The expansion of the network of banks and other financial institutions to reach the segments hitherto not serviced, the licenses issued to new institutions for servicing these markets...
The expansion of the network of banks and other financial institutions to reach the segments hitherto not serviced, the licenses issued to new institutions for servicing these markets and innovative offerings being designed to cater to new markets as well as existing markets are healthy signs of the country in the throes of new economic opportunities. Central to all of these initiatives is the momentum being created by the digital efforts of the financial institutions and other stakeholders. With cellphone penetration having touched nearly 90% of the population, the announcement of creating 100 smart cities and rolling out a plan to cover atleast one member from each family in the national digital literacy drive, the digital ecosystem would be shaping the futures of all businesses. Digital Bharat provides an exciting opportunity for banks in particular to reap full advantage of the new avenues available to create new products and tap new markets. There are several important factors that would determine the potential scale of success for the banks in the digital age, some of which are highlighted here.
Thanks to the focus over the last five years on the automation of core banking, several banks have managed to create a common platform leading to reduction of manual processes, setting up of centralised customer database and facilitating a network connecting all the branches. However, while transitioning to the automated system, many banks have adopted old processes and have not taken advantage of the opportunity to reengineer their systems. As a result not only have certain inefficiencies stayed on but the possibilities for presenting better customer experience and speeding up customer service have been missed.
Nevertheless, the core banking platform created by the banks have resulted in one significant advantage—creation of alternate channels namely ATMs, mobile, web, kisoks etc that have resulted in the possibilities for servicing the customers better by providing new services arising out of the centralised database and better segmentation. Thus the automation and the IT investments made by the banks over the years have placed them in an advantageous position with respect to the digital economy. Several banks have recognised this opportunity and have started implementing online, mobile and social systems with the twin goals of personalisation and enhanced relationship building. The significant departure from the past is the relative ease with which rural markets are also possible to be accessed with the help of these alternate channels.
Digital ecosystem enables multiple institutions to create new offerings and also has spawned several new private initiatives that may make some of the services of the banks redundant. Therefore, there is a heightened need for the banks to invest in data analytics and insights which are going to drive the business of the banks in future. Customer experience is another key factor to retain the business which would mean better understanding of the profiles of customers. Since concerns of security, trust and personal relationships are key factors that impact how customers wish to carry on with their banking transactions, unlike other businesses transitioning to the digital spaces, banks have enormous responsibilities to educate and create confidence with the customers, especially with those who are new to digital access and devices.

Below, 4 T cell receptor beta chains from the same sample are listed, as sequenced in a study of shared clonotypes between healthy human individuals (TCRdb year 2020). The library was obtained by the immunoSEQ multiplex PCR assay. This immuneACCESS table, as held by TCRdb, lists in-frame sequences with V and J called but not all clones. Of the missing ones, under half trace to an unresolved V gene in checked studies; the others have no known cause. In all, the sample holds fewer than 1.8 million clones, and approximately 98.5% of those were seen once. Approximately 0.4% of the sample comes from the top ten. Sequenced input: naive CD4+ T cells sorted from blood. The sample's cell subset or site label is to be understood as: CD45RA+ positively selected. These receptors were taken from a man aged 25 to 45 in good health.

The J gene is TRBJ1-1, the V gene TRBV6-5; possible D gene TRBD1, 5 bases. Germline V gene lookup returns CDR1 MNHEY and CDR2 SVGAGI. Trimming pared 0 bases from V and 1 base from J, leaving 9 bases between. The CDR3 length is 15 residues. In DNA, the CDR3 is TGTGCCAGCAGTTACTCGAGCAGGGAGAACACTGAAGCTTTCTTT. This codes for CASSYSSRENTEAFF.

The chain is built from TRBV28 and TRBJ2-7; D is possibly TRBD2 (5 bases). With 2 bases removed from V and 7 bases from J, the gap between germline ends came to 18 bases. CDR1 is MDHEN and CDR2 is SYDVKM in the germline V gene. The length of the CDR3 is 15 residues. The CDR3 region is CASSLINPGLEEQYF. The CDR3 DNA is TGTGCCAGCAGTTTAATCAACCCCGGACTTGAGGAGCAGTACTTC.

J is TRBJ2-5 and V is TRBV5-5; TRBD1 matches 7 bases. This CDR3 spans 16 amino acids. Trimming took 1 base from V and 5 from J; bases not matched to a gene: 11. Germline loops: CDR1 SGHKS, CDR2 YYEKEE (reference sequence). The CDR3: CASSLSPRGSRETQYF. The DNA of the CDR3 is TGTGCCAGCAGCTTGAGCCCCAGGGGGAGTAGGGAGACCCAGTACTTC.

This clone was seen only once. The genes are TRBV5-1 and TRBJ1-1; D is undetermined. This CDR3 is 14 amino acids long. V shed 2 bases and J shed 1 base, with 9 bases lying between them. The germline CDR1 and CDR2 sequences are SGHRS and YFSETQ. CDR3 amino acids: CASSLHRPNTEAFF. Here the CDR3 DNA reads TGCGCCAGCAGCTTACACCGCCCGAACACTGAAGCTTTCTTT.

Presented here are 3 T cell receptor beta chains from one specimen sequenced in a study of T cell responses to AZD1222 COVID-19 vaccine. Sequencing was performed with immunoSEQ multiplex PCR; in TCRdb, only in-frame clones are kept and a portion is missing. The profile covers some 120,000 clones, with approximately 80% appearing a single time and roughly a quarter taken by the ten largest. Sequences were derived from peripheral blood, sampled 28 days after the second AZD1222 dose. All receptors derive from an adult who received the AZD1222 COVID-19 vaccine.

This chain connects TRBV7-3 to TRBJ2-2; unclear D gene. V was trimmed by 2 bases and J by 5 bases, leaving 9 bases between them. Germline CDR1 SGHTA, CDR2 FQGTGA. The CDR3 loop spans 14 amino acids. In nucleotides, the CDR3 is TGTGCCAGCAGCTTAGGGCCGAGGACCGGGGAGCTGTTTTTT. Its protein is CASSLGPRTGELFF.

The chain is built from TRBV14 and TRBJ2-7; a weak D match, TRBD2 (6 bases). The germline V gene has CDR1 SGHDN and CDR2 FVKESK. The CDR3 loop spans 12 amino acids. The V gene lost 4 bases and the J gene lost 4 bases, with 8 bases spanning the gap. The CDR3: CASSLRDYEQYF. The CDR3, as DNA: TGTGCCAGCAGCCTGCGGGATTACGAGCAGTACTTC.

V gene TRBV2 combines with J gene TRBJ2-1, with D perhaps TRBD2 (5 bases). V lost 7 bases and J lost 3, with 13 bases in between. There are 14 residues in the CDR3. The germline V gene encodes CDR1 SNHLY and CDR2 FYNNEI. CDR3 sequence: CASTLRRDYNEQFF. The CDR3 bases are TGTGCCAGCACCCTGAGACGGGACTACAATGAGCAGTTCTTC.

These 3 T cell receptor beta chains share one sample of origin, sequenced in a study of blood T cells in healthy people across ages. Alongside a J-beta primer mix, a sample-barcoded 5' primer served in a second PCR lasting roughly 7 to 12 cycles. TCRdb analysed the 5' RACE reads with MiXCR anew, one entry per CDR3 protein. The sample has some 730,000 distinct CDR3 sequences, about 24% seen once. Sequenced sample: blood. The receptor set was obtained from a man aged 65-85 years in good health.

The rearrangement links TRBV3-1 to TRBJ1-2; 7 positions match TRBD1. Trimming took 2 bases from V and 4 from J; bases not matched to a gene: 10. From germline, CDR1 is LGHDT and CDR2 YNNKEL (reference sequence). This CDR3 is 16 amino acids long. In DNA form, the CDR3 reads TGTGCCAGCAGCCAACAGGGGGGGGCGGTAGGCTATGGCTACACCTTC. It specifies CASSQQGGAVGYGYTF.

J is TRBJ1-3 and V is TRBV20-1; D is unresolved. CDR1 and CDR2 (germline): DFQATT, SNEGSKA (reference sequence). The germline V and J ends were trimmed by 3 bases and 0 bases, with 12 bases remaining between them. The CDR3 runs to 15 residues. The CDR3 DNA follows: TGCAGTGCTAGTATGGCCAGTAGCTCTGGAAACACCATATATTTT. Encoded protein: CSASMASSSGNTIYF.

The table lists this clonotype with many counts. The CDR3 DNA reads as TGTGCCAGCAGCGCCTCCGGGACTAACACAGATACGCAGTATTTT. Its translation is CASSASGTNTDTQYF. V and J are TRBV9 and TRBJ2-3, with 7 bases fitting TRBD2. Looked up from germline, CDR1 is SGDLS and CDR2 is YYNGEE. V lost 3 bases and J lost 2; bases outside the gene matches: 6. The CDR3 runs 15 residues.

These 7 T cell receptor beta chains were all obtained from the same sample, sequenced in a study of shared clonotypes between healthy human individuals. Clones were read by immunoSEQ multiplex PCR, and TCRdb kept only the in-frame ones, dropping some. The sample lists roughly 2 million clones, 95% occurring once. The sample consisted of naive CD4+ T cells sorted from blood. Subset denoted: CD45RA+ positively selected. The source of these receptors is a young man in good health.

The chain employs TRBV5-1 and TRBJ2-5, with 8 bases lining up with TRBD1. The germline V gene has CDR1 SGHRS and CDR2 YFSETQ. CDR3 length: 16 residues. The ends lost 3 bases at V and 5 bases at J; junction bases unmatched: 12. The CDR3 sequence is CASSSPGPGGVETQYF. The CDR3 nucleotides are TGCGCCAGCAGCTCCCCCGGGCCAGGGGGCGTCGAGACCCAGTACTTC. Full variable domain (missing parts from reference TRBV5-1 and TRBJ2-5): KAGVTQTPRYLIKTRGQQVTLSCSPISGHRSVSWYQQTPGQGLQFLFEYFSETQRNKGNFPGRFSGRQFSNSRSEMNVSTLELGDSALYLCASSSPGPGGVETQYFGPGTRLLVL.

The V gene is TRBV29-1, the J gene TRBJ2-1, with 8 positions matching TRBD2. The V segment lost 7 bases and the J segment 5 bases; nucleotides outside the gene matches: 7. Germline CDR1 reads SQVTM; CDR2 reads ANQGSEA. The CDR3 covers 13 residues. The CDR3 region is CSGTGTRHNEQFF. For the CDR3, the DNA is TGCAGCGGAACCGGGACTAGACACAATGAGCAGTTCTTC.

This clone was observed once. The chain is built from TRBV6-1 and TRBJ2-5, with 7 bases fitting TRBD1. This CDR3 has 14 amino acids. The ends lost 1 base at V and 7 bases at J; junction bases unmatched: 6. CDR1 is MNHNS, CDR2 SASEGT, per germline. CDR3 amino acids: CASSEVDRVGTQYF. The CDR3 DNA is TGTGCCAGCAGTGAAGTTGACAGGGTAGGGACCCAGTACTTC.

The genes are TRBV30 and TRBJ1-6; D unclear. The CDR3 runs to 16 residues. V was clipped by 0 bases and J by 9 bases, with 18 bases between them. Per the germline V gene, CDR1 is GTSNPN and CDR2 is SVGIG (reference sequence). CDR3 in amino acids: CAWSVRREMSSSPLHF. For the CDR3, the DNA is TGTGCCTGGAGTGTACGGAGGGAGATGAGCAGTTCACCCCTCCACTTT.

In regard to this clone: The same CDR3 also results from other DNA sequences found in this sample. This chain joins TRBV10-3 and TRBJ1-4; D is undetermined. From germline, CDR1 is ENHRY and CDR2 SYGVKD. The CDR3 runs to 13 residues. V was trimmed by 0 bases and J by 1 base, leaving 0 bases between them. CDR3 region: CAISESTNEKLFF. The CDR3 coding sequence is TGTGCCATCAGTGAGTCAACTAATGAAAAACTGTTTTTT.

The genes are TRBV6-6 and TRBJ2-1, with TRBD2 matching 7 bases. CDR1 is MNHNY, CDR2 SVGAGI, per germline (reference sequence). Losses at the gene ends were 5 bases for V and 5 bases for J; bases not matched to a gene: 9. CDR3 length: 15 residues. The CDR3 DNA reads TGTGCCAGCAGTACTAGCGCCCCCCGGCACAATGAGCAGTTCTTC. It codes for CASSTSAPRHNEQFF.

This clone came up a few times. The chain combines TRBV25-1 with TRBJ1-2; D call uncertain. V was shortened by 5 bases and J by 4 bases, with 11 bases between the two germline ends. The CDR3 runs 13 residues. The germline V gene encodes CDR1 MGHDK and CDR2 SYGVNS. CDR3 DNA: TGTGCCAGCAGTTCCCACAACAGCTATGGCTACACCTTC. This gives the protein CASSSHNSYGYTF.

By the year 2020, the average age of Indians would be 29 years who would be savvy with digital access and would expect services to be delivered anytime, anywhere and with any device they use. According to the report of the Internet and Mobile Association of India (IAMAI), the number of Internet users in India will touch 503 million by 2017 as compared to nearly 278 million users in October 2014. The number of mobile internet users in India is expected to rise to 314 million by 2017, nearly double the 159 million it had at the end of 2014. The next wave of growth is expected to come from the non-metro and rural areas. The availability of low cost smartphones and low mobile tariffs is encouraging consumers in rural areas to use data connectivity and accessing new applications.
In order to encourage such a large segment of customers to access banking services through digital channels, the starting point would be to ensure that the employees of the banks are made aware of the advantages of the alternate channels and how these would benefit both the banks as well as the customers. In the past when banks had to adopt IT, the resistance came primarily from the employees and their union leaders fearing redundancy and displacement. Today the challenges are very different as they are concerned with employees adopting the new methods and at the same time evangelising the new systems with their customers.
Digital environments would call for continuous innovation and changes to the offerings and processes required to service customers. This would mean there would be a need to foster a learning culture within the banks to facilitate ongoing and real time learning using technologies.
Therefore banks would have to make substantial investments in e-learning, m-learning and i-beacons supported systems to help employees upgrade themselves on a regular basis. Digital age would not only keep the banks on their toes to be abreast of new tools, technologies and how customers form opinions of their services through social media but it is the speed and the ability to cull out insights from the transactions to delight the customers with customised offerings that would help the banks remain distinctive in the marketplace.
The writer is CEO, Global Talent Track, a corporate training solutions company